Forgive him

Mark 11:25-26
25 “And whenever you stand praying, if you have anything against anyone, forgive him, that your Father in heaven may also forgive you your trespasses.
26 “But if you do not forgive, neither will your Father in heaven forgive your trespasses.”

In the Old Testament, there are two words that are translated in the Old King James Bible as “repent,” each one distinct in its intent. In the Prophets and in some earlier books, we often see the Hebrew word “shubh,” which means “to turn” or “return.” That is how it is translated in the New King James Bible.

Deuteronomy 4:30-31
30 “When you are in distress, and all these things come upon you in the latter days, when you turn to the LORD your God and obey His voice
31 “(for the LORD your God is a merciful God), He will not forsake you nor destroy you, nor forget the covenant of your fathers which He swore to them.”

Jeremiah 3:14
“Return, O backsliding children,” says the LORD; “for I am married to you. I will take you, one from a city and two from a family, and I will bring you to Zion.”

That word “shubh” is not very different from the Greek “metanoia,” which means “to change thinking.” When we turn back to God, we certainly are changing our thinking, leaving behind our focus on the world and turning our focus to God. But that word is also occasionally used when God turns in His thinking.

Joshua 7:26
Then they raised over him a great heap of stones, still there to this day. So the LORD turned from the fierceness of His anger. Therefore the name of that place has been called the Valley of Achor to this day.

In this respect–God turning from His wrath–the word “shubh” overlaps with the other Hebrew word that signifies repentance: “nacham.” The word “nacham” literally means “to sigh” or “to pant,” and it is most often used to signify God changing His mind after seeing what is happening. In modern English Bibles, it is often translated “relent.”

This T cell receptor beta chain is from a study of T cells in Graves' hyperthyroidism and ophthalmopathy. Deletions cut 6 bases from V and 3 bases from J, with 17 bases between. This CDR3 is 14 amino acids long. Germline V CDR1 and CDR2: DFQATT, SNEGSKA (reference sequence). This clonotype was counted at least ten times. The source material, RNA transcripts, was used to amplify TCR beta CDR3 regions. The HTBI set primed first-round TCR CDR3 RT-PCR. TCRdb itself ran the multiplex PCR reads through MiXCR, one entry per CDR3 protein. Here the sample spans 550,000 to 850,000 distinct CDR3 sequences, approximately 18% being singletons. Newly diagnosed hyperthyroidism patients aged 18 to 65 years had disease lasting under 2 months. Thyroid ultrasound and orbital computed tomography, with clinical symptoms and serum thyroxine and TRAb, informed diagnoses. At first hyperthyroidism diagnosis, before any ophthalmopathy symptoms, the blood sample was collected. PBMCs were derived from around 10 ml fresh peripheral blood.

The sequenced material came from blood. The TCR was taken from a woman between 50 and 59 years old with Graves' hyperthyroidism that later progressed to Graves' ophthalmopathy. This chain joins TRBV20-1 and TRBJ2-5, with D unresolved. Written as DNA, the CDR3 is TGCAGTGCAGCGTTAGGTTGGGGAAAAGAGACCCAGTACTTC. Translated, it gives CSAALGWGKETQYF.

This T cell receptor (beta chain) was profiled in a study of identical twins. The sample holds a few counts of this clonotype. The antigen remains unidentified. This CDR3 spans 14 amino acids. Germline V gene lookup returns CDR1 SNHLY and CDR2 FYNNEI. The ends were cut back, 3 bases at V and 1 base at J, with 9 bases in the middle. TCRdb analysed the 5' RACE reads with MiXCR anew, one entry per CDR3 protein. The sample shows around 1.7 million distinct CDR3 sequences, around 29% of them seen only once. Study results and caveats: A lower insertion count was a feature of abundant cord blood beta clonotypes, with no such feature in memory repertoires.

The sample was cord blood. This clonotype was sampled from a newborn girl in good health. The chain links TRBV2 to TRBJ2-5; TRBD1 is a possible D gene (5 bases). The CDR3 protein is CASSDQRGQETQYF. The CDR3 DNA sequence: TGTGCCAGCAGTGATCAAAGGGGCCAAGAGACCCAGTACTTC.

Jonah 3:10
Then God saw their works, that they turned from their evil way; and God relented from the disaster that He had said He would bring upon them, and He did not do it.

As you can see, God relenting from His promised judgment is often a result of us repenting of our evil ways. However, such a change of heart is not something God necessarily must do. God is the righteous Judge, and when we stray, when we turn from Him, we have to expect that He will exact a penalty for our sins. When King Saul defied the Lord, then God took the kingdom from him and gave it to David. God wasn’t about to change His mind on that decision.

1 Samuel 15:28-29
28 So Samuel said to him, “The LORD has torn the kingdom of Israel from you today, and has given it to a neighbor of yours, who is better than you.
29 “And also the Strength of Israel will not lie nor relent. For He is not a man, that He should relent.”

God does not need to relent from His judgments. But God may CHOOSE to relent. That, my friends, is forgiveness.

Forgiveness is a central theme throughout the gospel story of Christ. Constantly, Jesus goes around forgiving people their sins and healing them. And in today’s verses from the Gospel of Mark, we see Jesus telling us that WE need to forgive, too. Of course, we know the similar verse from the Lord’s prayer so well that we recite it almost without thinking. “And forgive us our debts, as we forgive our debtors.” (Matthew 6:12) If we forgive, then God forgives us. If we just think of it like that, it’s a simple enough equation. But look back for a moment at that scene when Samuel told Saul he had lost the kingdom.